Clinic Says It Can’t Compete With Cheap Vaccines

SAN FRANCISCO (CN) – A Las Vegas vaccination clinic on Monday tried to persuade the Ninth Circuit that the Southern Nevada Health District and GlaxoSmithKline are driving doctors out of business by abusing a federal drug discount program to dole out cheap vaccines while pocketing millions of dollars.

The Vaccine Center, a profit-seeking vaccination clinic, claimed in 2012 that the Southern Nevada Health District abused the federal 340B Prime Vendor Program, which requires drug companies to offer health care providers that serve poor and indigent patients deep discounts on vaccines.

The Vaccine Center said in a brief to the court that the Health District bought vaccines from Glaxo at reduced prices and resold them at a markup to people and businesses that can pay full price – such as casinos that vaccinate employees and residents planning African safaris – in violation of antitrust law.

Glaxo and Apexus were also named as defendants. Glaxo sold the vaccines and Apexus managed the federal program.

But at the Monday hearing, Circuit Judge N. Randy Smith said the Health District had acted lawfully.

“This is the state of Nevada and the County of Clark saying, ‘This is what you gotta do,'” Smith said.

The Southern Nevada Health District, based in Las Vegas, the seat of Clark County, serves 70 percent of Nevada citizens.

According to the Vaccine Center, the Health District paid Glaxo $22.02 per dose for a hepatitis A vaccine and resold it for $40 to $50.
The Vaccine Center says it paid $62.34 per dose and resold it for $84.
The Vaccine Center said it paid $90.09 per dose for Twinrix vaccine, for hepatitis A and B, and resold it for $139, while the Health District got it for $50.26 and resold it for $70.

By illegally exploiting the discount, the Health District established a virtual monopoly that has driven doctors in southern Nevada out of business, the Vaccine Center said in its brief to the court.

Seeking reversal Monday, Vaccine Center attorney Richard Kellner told the court the defendants are using the Health District’s mission statement, “to promote the health and well-being of Nevada citizens,” to claim  an “own use” exemption under the Robinson-Patman Act afforded by the Nonprofit Institutions Act.

The Nonprofit Institutions Act exempts a nonprofit from liability under Robinson-Patman when it buys supplies for its own use.

Kellner said exemptions must be narrowly interpreted. In this case, he said, that means looking at the Health District’s operations, not its mission statement.

Kellner said the Health District and Glaxo are not entitled to “own use” immunity for selling vaccines to casinos, which he said the Health District actively solicits.

“They’re wiping out doctors,” Kellner said. “I don’t believe you can expand the whole concept of this exemption to wipe out one side. The Health District wants to wipe it all out because they are choosing this grand large mission, and that just can’t be consonant with the narrowly construed exemptions.”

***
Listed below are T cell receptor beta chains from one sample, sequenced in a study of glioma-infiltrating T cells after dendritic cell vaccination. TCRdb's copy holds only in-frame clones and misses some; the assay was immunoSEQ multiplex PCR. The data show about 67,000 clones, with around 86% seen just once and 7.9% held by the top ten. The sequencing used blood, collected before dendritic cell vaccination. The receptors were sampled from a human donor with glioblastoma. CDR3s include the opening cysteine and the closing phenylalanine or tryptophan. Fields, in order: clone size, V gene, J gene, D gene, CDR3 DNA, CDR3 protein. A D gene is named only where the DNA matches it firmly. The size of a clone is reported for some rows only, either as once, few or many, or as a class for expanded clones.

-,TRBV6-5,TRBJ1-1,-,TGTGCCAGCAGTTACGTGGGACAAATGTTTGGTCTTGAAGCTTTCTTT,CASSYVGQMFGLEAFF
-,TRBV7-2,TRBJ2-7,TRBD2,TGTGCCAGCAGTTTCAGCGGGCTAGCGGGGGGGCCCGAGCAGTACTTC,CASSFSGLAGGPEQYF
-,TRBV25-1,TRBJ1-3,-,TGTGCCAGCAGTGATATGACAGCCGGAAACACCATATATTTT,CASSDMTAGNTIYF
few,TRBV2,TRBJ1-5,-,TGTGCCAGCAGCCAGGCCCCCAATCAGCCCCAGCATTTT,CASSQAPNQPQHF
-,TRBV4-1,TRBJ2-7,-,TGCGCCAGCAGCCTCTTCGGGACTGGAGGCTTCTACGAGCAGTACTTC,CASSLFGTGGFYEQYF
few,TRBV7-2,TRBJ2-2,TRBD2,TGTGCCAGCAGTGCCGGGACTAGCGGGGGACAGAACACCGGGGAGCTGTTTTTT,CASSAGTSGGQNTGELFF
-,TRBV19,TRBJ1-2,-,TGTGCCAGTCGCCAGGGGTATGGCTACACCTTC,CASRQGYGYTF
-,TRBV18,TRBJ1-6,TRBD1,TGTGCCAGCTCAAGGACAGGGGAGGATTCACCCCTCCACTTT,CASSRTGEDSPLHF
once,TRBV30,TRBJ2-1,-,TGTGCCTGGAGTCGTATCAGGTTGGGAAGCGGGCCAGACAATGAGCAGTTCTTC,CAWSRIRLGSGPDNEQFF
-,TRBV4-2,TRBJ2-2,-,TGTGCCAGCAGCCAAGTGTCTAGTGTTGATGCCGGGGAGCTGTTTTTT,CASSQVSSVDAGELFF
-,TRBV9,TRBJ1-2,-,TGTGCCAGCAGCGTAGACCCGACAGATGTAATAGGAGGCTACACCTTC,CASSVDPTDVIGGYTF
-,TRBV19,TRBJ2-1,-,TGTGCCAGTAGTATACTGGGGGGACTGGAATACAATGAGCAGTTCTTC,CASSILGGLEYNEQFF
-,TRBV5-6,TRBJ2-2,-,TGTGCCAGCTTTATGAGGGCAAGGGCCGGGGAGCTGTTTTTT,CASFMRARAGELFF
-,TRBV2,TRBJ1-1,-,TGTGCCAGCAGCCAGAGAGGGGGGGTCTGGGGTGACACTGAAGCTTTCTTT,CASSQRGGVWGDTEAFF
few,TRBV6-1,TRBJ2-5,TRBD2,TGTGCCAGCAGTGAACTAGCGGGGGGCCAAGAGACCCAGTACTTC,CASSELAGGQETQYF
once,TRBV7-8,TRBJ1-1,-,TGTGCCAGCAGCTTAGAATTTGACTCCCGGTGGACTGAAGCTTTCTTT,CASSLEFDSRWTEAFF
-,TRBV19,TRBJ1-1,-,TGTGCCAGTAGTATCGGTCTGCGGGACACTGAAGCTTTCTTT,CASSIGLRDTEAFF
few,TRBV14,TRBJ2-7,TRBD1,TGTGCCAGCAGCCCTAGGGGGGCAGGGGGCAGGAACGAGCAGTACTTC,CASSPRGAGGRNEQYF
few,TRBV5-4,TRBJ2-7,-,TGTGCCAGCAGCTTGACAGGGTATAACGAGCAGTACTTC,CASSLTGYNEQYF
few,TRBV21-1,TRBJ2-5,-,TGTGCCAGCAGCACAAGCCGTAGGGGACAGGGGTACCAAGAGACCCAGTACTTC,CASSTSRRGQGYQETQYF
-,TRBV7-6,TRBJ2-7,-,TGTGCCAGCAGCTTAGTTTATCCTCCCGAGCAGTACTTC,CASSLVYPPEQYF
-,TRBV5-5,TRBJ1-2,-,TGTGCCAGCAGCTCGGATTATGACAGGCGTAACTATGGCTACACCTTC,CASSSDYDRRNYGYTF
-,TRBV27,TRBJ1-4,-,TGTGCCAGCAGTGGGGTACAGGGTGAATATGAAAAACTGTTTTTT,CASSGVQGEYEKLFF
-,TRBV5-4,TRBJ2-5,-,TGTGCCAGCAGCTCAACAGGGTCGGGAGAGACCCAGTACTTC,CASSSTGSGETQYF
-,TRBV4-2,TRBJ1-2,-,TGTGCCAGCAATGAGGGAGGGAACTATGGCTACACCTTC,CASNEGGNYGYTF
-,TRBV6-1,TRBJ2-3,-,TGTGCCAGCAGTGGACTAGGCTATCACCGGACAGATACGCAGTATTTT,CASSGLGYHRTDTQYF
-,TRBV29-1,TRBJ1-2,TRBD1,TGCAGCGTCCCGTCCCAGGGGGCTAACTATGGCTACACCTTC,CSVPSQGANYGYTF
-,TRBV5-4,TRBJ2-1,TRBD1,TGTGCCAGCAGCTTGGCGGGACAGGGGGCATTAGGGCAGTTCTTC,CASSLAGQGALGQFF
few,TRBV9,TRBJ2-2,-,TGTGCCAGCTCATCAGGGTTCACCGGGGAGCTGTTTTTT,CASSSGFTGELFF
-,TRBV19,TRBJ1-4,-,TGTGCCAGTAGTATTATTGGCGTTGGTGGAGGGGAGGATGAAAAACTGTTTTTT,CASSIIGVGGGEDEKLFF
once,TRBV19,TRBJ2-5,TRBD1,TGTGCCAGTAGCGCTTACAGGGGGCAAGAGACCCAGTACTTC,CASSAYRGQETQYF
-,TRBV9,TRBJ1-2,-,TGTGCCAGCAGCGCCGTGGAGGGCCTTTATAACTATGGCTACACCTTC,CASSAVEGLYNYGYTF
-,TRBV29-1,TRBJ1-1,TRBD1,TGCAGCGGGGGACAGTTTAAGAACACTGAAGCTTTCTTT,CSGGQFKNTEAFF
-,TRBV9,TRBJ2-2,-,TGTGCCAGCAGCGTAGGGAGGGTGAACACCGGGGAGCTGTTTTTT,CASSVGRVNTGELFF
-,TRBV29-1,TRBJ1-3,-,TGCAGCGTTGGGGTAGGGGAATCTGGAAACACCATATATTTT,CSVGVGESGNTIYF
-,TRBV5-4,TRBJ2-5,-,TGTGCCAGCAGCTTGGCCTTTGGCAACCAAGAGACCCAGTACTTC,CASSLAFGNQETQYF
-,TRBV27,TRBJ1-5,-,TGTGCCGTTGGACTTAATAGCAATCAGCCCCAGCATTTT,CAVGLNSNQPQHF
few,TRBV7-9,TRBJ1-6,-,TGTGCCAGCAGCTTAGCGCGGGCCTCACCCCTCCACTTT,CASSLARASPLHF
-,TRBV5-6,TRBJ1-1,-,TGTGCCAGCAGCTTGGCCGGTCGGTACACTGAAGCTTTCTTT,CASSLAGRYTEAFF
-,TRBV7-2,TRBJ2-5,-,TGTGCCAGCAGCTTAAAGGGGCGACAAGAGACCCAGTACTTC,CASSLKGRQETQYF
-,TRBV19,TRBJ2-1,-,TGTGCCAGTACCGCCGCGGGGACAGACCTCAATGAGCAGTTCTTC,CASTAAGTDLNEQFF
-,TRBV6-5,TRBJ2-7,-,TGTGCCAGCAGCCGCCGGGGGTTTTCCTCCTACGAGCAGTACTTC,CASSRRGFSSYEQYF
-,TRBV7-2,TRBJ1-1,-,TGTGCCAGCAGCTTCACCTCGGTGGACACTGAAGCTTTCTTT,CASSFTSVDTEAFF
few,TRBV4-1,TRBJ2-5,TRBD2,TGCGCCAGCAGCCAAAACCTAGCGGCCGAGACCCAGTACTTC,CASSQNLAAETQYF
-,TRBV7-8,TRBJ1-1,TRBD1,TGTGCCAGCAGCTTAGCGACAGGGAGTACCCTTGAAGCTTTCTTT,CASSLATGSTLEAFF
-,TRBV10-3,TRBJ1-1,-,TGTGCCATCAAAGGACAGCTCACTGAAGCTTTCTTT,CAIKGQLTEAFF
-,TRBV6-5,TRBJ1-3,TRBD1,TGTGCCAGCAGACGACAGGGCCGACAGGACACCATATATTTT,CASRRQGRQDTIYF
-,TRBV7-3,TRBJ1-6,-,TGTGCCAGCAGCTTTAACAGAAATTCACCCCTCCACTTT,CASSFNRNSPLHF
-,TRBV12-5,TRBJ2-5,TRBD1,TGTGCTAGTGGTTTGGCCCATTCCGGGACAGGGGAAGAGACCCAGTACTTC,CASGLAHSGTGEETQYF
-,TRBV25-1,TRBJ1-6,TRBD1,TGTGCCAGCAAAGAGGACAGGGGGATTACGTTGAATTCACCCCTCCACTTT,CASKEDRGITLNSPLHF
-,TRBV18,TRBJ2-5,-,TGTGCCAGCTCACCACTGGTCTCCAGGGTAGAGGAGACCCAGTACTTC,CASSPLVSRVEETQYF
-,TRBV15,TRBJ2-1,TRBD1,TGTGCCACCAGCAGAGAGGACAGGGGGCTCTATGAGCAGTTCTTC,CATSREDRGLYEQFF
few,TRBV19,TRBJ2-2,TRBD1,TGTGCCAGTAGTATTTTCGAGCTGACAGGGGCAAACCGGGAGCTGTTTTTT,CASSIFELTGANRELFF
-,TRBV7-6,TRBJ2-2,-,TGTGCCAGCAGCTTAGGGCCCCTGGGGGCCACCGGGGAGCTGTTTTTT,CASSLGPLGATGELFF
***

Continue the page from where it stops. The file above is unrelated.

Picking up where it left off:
A federal judge ruled in 2014 that the Health District’s and Glaxo’s vaccine sales were immune from antitrust liability based on “own use” because they were sold as part of the agency’s mission to maintain public health. Apexus was ruled immune based on implied immunity.

Judge Smith disagreed with Kellner’s argument Monday.

“The broad mission statement, I agree,” Smith said. “But it isn’t. It’s Nevada law – not only saying what they do, but directing them to do it. That’s different than a broad goal.”

Kellner countered that the law does not direct the defendants to compete with private doctors, but Smith said the plight of doctors is irrelevant.

“I have to look at what is in fact their institutional function, and then after finding the function, then I have to say, ‘Does this meet the function or not?'” Smith said, referring to the Health District and Glaxo.

“Whether it drives out the doctors or not, that’s an end result that has not one thing to do with it. I’d be the first one to say we ought to have competition, but I have to now put this law into effect.”

Asking the appellate panel to affirm, Health District attorney Terry Coffing said vaccinating people no matter what they can afford is the “clearest example” of “own use.”

Vaccinating travelers who can afford full price vaccines is within the Health District’s mandate to immunize as many people as possible, he said, because once they return to Nevada from areas with communicable diseases, they can transmit the diseases in Nevada.

“That is why there is no distinction between who we inoculate or their economic means,” Coffing said. “That is not a test for ‘own use.'”

Smith agreed, saying: “I don’t know why they wouldn’t have the idea they’re supposed to vaccinate as many people as they can.”

U.S. Circuit Judge Alex Kozinski and U.S. District Judge Sharon Gleason, sitting by designation from the District of Alaska, joined the panel.

Kellner is with Kabateck Brown Kellner in Los Angeles, Coffing with Marquis Aurbach Coffing in Las Vegas.

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